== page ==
The Origins of Baseball Cards

The tradition of collecting baseball cards can be traced back to the late 19th century when cigarette and tobacco companies began including premiums, or small gifts, inside their packs and tins to entice customers. Some of the earliest known baseball cards date back to the late 1880s and were included by tobacco manufacturers as these premiums. While the exact origins are unknown, most historians credit the American Tobacco Company with releasing the first widely distributed set of baseball cards as part of their cigarette brand called Old Judge in 1886.

These early tobacco era cards were simply small printed lithographic images featuring individual baseball players that were inserted randomly into tobacco products. The cards did not have any statistics or biographical information about the players. They were meant more as a novelty item and advertising for the tobacco brands rather than a serious collectible. They caught on with both children and adults and helped popularize baseball card collecting as a hobby.


In the early 1890s, several other tobacco companies like Allen & Ginter and Goodwin & Company began producing and distributing their own series of baseball cards as premiums. These early tobacco era sets featured some of the biggest stars of the day like Cy Young, Honus Wagner, and Nap Lajoie. Production and distribution greatly expanded in the late 1890s and early 1900s with companies issuing complete sets on a regular annual basis.

Tobacco brands would hire photographers to take portrait photos of players which were then lithographed directly onto the thin cardboard stock used to make cigarettes. The cards measured about 2.5 inches by 3.5 inches, smaller than modern cards. Information printed on the fronts usually just included the player’s name and position. The backs remained blank. Distribution was still random within tobacco products so completing a full set could be challenging for collectors.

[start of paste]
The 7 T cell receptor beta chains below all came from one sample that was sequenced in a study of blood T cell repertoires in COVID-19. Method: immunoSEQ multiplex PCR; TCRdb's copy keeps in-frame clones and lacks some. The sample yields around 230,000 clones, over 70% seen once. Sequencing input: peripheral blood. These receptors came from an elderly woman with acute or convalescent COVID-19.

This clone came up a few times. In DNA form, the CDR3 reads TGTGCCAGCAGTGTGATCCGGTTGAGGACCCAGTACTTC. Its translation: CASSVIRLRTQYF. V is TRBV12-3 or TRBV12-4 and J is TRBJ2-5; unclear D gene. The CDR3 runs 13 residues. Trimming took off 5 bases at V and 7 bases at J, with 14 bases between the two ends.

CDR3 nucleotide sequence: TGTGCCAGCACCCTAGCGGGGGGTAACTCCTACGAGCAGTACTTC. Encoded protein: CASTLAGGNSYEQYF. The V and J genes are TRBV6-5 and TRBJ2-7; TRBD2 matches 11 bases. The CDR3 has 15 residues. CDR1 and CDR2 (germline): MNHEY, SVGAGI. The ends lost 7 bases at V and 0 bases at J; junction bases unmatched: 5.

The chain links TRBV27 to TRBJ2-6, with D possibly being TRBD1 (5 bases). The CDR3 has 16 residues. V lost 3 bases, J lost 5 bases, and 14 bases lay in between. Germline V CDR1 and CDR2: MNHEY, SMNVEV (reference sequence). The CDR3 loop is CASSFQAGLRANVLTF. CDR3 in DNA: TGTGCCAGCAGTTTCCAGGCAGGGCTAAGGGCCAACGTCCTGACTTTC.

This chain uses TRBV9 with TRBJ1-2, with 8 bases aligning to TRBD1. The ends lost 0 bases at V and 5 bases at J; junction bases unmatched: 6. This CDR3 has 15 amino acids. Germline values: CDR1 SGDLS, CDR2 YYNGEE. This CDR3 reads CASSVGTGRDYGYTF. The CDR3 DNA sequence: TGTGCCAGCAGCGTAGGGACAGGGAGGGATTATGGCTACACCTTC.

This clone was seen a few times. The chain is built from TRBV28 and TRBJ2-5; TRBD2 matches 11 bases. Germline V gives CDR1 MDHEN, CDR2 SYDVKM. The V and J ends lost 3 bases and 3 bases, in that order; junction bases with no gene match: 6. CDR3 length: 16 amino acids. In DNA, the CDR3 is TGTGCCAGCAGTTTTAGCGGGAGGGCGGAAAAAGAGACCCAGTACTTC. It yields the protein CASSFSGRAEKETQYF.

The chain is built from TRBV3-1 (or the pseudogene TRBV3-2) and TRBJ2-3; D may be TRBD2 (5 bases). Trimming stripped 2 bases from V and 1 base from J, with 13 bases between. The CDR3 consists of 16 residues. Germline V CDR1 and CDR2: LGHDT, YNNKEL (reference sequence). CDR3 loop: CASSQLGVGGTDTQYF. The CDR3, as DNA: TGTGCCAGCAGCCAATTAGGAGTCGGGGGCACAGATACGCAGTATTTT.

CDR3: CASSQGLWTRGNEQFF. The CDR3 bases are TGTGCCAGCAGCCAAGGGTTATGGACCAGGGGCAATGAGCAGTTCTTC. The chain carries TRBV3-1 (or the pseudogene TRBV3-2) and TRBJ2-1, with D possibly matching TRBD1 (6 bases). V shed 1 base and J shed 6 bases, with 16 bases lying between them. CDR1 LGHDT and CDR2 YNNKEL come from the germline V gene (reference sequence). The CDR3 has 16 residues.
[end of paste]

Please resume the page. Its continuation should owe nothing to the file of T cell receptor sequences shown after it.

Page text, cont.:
The tobacco era is considered the true beginning of organized baseball card collecting as we know it today. These early premium cards helped drive sales of cigarettes and served as effective advertising for both the tobacco brands and major league baseball itself. They also helped connect fans to their favorite players through these small collectible images at a time when many never had the chance to see games in person. By the early 1900s, tobacco companies were producing and distributing hundreds of different baseball cards each year featuring both major and minor league players.


The tobacco era lasted until the 1950s when health concerns over cigarettes led to stricter regulations and the decline of included premiums in tobacco products. But the hobby of baseball card collecting had already taken root. When the tobacco companies stopped, bubble gum manufacturer Topps seized the opportunity and released their first complete baseball card set in 1951 which became the new standard. Topps held the exclusive license for baseball cards until competitors like Fleer and Donruss entered the market in the 1980s. This ushered in the modern era of licensed, mass-produced baseball cards which continues to this day with companies like Upper Deck, Panini, and Leaf.


While the exact origins are unknown, most historians credit tobacco companies like American Tobacco, Allen & Ginter, and Goodwin & Company with first distributing baseball cards as premiums and novelties in the late 1880s. This helped popularize both baseball and the hobby of collecting cards featuring professional players. By the early 1900s, tobacco companies were regularly producing hundreds of different baseball cards each year, driving both fandom and the infant sport of professional baseball itself during the tobacco era. When health concerns later led tobacco companies to stop, Topps and others filled the void to bring about the modern baseball card collecting era we know today. The tradition began as a simple advertising novelty over 130 years ago but grew into a worldwide multi-billion dollar industry and beloved hobby for fans of all ages.

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